Russell Newman's work explores the intersections of the political economy of communication, neoliberalism, the epistemological foundations of media policymaking, commercial and governmental surveillance, and activism surrounding communications policy. He is the author of The Paradoxes of Network Neutralities (MIT Press, 2019) which tracks the history of recent movements and debates surrounding broadband nondiscrimination policy in the US, from efforts seeking open access in the 1990s to the Restoring Internet Freedom order and its aftermath. It also addresses the role of these debates in nurturing what has popularly become known as ‘surveillance capitalism’ and their connections—direct and ambivalent alike—with the neoliberal project, carrying deep implications for future reform efforts.
He teaches classes on the political economy of global communication, the sales effort, democratic theory, and new forms of surveillance. Previously, he served as Research and Campaign Director for the national nonprofit advocacy group Free Press. There, he focused on state and federal media and telecommunications policy, working with community groups across the country to add their voice to the shaping of new regulation. With Robert McChesney and Ben Scott, he co-edited The Future of Media: Resistance and Reform in the 21st Century (Seven Stories Press, 2005), named as one of Working Assets' Recommended Reads for July 2005. He worked as a Telecommunications Fellow for Senator Richard Durbin of Illinois in 2007. He spent several years as a freelance multimedia designer and as a production designer for a number of independent films; he was also active in noncommercial radio in Boston for nearly a decade.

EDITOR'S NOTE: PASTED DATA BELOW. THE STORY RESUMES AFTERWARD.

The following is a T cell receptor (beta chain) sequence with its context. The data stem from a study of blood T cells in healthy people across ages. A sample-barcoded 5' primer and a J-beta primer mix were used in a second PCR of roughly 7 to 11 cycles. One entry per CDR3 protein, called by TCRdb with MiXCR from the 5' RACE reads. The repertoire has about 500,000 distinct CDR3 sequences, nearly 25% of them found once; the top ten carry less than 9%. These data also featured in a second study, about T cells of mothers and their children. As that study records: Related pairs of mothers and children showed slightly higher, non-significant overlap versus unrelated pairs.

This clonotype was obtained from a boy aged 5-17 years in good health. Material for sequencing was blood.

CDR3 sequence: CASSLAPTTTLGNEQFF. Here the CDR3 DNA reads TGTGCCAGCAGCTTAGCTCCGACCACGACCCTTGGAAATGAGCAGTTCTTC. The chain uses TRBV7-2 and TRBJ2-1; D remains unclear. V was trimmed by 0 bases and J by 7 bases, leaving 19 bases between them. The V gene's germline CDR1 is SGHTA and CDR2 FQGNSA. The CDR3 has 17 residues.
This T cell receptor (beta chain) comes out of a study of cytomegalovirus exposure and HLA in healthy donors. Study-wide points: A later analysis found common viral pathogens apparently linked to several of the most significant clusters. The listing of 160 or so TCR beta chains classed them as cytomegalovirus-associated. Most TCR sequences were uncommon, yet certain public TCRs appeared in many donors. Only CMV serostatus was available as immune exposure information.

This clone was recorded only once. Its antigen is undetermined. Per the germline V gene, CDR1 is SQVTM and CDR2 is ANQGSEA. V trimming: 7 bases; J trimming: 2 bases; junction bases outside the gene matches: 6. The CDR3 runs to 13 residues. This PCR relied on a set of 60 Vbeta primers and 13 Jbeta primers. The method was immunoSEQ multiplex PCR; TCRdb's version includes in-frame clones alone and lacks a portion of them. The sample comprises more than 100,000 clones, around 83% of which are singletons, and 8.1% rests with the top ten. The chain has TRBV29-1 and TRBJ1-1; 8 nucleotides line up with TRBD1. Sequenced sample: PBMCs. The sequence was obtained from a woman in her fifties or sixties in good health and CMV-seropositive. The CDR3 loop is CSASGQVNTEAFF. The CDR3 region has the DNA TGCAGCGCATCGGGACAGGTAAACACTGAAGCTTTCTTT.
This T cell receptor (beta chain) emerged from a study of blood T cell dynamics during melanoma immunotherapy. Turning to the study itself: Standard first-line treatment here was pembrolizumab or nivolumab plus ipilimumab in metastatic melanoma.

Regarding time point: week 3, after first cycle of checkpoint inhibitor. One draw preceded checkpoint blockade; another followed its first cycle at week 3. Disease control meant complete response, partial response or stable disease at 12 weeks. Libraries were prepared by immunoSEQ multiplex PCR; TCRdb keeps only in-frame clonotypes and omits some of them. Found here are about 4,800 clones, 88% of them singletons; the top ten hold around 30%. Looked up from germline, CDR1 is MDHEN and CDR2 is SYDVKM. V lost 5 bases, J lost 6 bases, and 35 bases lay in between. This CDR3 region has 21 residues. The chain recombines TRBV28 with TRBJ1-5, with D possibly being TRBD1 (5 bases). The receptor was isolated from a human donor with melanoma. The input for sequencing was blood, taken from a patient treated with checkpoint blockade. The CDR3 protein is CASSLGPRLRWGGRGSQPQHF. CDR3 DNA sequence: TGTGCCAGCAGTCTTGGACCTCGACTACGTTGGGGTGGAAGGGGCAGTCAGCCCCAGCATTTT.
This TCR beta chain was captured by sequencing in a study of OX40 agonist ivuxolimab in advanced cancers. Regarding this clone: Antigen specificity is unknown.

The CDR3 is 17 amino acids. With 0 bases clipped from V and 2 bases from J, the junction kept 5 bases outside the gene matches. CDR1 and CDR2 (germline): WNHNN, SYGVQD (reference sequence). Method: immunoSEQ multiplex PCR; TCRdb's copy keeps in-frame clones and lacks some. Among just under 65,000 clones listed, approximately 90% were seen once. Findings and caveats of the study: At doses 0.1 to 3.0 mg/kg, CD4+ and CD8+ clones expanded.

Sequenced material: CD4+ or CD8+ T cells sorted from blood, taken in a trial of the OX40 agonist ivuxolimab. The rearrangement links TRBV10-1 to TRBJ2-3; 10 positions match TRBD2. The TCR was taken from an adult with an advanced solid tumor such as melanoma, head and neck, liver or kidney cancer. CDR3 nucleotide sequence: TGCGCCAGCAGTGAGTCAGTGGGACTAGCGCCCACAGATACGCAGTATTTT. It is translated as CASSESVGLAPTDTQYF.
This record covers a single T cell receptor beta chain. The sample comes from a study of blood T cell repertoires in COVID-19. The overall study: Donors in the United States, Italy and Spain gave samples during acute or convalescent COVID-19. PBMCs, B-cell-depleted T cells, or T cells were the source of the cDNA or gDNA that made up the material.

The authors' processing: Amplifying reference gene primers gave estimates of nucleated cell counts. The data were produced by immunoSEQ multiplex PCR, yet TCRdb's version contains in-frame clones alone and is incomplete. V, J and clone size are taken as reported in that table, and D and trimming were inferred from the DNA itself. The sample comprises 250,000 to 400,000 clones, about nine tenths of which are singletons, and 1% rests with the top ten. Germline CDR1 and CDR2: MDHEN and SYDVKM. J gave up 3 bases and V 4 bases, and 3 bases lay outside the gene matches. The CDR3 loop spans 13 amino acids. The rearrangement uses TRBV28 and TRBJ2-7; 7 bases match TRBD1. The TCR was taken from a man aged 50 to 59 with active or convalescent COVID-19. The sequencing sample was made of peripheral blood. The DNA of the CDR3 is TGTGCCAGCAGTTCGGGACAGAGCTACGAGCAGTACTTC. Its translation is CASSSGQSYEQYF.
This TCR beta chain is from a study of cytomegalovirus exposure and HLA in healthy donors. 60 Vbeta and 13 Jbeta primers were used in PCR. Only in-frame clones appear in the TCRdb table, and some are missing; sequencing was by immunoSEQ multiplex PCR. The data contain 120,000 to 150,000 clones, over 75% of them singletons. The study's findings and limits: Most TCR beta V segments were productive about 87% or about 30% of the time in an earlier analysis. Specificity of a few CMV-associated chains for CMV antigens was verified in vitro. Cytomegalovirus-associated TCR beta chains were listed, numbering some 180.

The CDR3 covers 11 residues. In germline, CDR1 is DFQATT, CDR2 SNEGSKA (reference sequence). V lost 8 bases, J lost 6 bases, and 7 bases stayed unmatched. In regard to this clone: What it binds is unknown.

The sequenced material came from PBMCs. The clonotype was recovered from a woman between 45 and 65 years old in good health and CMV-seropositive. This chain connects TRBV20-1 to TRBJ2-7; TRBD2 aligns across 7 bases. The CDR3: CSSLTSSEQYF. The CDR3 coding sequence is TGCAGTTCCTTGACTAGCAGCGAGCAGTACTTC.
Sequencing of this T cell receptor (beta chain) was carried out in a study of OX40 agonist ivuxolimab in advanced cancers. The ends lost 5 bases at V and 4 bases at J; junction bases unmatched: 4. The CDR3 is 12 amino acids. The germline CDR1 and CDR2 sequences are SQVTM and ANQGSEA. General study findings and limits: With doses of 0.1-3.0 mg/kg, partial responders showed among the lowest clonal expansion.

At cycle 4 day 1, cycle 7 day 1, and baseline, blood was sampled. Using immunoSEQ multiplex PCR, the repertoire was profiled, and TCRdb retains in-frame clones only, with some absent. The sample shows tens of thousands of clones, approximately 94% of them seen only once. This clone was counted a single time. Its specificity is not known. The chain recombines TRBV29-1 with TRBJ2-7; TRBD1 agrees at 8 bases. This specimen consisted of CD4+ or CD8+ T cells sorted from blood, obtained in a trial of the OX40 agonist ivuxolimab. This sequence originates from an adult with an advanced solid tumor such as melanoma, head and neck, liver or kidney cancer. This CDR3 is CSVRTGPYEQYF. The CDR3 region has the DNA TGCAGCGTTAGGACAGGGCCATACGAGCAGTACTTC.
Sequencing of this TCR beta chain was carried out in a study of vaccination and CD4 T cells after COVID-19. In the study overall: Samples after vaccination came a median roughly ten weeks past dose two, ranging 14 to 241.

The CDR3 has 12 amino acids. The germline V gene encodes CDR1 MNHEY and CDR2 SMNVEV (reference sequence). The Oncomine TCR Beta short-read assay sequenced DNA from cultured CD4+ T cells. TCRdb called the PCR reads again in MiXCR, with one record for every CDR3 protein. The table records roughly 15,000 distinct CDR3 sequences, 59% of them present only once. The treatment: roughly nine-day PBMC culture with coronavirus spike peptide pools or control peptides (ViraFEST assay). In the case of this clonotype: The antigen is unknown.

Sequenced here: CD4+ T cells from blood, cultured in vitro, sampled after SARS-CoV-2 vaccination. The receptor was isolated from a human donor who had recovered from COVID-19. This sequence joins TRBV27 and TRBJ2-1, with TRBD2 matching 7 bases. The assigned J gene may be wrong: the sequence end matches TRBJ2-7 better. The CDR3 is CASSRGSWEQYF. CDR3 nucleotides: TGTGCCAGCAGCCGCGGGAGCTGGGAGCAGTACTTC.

- Department Marlboro Institute for Liberal Arts & Interdisciplinary Studies
- Since 2014
M.S., Suffolk University
Ph.D., University of Southern California